Theater audiences are typically faced with no-no's before the action starts — no recording devices of any kind, no picture-taking.
Things are a little different at performances of "Bump," a dark comedy currently receiving its premiere production at the Theatre Project.
"Flash photography will be encouraged," said playwright Robert Powers with a laugh.
Intermittent bursts from cameras or flash-equipped cellphones, which could create something like a paparazzi barrage, fit right in with "Bump." Set in L.A., it's the tale of Deena, an heiress whose party-heartiness earned her jail time and something worse — a lapse of interest from the media. The play follows her attempt to reclaim the spotlight.
"What Deena knows is that she wants to be famous," the playwright said. "And when people start out wanting something so bad, it can only go wonderfully or terribly for them."
The title of the three-act play comes from "baby bump," the pop expression for pregnancy. A child, in one way or another, enters Deena's life.
"This character deserves misfortune, and she gets plenty of it," Powers, 22, said. "We want to hate her, but we can't. We even feel sorry for her, the way some celebrities make us feel sorry, even though we don't really know them."
The Atlanta-born Powers started thinking about writing a play from the time he was accepted at the Johns Hopkins University four years ago. With that acceptance came a Woodrow Wilson Undergraduate Research Fellowship, a $10,000 award that allows arts and sciences students to pursue an independent project.
"There are no caveats with the fellowship," Powers said. "They ask you to do something you care about."
Powers, who developed a keen interest in mythology in high school, majored in Classics at Hopkins, studying Greek and Latin.
"It's a pretty cool thing that celebrities today are our modern mythology," Powers said. "The ancient Greeks emulated their gods and goddesses, who never seemed to do what they were supposed to. [In 'Bump'], Deena is this goddess who shouldn't be emulated, but she is."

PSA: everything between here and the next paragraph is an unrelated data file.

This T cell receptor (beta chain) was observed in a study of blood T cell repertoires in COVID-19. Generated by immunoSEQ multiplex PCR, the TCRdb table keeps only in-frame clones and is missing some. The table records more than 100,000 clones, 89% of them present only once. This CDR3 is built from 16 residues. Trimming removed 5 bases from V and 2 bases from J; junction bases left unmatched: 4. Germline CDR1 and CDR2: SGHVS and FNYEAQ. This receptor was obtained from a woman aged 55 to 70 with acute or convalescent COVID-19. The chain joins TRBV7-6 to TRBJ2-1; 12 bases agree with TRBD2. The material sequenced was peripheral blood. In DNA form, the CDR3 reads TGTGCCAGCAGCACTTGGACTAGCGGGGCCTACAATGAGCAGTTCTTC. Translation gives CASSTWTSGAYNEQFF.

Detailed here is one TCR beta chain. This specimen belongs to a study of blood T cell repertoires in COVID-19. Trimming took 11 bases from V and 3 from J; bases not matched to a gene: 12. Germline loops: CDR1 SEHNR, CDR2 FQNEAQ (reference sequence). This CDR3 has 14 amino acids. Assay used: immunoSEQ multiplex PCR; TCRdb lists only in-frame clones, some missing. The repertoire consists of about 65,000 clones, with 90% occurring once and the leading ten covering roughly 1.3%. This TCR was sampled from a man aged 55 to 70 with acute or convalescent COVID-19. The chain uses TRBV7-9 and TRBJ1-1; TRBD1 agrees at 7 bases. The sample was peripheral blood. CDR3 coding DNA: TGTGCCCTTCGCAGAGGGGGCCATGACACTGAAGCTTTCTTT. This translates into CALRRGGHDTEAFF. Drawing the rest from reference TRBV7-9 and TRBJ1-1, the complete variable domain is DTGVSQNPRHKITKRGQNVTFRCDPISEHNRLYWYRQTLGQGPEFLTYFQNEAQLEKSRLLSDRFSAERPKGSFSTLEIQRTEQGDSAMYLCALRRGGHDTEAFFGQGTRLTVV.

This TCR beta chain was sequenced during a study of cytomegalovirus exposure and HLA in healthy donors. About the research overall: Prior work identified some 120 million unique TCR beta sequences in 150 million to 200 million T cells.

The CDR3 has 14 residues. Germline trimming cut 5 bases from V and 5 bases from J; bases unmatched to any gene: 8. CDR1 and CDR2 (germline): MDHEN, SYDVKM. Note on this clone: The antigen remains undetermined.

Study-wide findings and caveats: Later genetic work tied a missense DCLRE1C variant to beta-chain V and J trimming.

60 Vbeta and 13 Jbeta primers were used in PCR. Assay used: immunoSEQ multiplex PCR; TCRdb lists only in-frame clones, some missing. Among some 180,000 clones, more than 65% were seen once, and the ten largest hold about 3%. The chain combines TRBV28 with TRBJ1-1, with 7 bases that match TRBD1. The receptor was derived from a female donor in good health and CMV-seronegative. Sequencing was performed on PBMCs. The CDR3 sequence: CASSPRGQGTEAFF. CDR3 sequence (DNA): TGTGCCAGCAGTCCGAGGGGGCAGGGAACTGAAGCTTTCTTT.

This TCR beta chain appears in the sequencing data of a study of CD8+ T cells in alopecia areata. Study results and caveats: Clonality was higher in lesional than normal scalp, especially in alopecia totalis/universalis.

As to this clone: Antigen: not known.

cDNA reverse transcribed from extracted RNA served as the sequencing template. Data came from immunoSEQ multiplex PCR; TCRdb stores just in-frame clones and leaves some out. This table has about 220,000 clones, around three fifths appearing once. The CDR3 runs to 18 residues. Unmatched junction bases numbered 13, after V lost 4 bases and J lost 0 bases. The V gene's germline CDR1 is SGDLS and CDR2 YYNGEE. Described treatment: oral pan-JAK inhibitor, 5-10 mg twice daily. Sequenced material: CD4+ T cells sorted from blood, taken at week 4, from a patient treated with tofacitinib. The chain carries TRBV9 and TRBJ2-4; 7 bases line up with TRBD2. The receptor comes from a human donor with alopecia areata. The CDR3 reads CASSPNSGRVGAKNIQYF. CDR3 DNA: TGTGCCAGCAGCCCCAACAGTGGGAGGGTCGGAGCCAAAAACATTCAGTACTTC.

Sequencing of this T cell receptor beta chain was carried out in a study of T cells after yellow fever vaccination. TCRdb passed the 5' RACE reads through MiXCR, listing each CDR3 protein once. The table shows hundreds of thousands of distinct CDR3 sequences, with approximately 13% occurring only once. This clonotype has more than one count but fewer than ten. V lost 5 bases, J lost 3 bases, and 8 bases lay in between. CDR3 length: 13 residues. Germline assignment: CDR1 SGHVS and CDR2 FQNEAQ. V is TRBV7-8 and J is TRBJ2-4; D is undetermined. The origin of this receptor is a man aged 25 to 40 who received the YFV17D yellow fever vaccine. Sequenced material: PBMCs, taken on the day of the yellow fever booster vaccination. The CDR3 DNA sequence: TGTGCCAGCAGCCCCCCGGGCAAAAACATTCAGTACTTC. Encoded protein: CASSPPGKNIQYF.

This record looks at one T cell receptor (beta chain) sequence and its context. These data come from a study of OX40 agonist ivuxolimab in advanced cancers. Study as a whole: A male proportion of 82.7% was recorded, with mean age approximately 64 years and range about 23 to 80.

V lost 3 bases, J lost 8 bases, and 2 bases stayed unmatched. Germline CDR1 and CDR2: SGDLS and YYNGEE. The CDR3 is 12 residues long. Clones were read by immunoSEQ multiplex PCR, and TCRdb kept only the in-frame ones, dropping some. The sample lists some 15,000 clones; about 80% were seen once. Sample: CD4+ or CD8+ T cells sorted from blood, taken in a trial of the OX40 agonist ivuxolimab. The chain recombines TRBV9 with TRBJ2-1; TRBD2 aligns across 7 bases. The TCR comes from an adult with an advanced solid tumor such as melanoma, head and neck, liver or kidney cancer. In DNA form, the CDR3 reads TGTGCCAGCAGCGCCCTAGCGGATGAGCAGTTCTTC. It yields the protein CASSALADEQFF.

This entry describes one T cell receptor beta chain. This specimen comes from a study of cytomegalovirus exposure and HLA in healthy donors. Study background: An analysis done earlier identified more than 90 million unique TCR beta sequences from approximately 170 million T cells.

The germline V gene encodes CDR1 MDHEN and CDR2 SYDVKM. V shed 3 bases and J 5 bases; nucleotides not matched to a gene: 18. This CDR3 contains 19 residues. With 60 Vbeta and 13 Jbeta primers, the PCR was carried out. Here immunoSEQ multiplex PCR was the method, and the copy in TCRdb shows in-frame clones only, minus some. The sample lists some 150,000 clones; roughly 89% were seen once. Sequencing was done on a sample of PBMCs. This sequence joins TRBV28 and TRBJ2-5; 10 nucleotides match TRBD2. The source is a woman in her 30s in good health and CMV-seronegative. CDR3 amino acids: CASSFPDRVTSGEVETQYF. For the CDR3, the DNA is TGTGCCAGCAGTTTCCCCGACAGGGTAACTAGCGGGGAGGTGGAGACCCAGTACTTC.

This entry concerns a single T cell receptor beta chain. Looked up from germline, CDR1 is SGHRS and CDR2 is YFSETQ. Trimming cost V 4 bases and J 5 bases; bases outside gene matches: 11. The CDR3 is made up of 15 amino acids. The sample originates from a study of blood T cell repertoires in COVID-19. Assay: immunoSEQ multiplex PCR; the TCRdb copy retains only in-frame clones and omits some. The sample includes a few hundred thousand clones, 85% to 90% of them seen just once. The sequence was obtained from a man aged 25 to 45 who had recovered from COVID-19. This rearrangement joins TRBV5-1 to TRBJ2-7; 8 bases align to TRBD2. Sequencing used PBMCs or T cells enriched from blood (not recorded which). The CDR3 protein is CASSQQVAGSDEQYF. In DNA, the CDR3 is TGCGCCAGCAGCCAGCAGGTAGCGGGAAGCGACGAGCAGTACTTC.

Combining his love of the past with contemporary culture to produce a theatrical work was a natural for Powers.
"In seventh grade, I won a writing award in the state of Georgia," he said. "I always loved storytelling, as a way to have fun and then a way to express myself. And at Hopkins, studying classic Greek drama led me to be really interested in theater. And John Astin [veteran actor and a Hopkins visiting professor] turned on all the lights for me."
Powers engaged Jim Knipple, founding director of the recently folded Run of the Mill Theater Company, to direct "Bump." For the role of Deena, Powers settled quickly on Rebecca Ellis, a longtime performer perhaps best known for her work with the Chesapeake Shakespeare Company in Ellicott City.
"If Hopkins is going to give me some money, I'm going to hire people who know what they're doing," Powers said.
His connection to the university did not end with his graduation.
"I decided I wanted to stay longer and earn my MFA here," he said. While pursuing a graduate degree, Powers plans to continue building a career as a playwright.
"This is a great theater town," he said.
If you go
"Bump" will be performed at Theatre Project, 45 W. Preston St., at 8 p.m. Friday and Saturday, 3 p.m. Sunday. Tickets are $10 to $20. Call 410-752-8558 or go to theatreproject.org.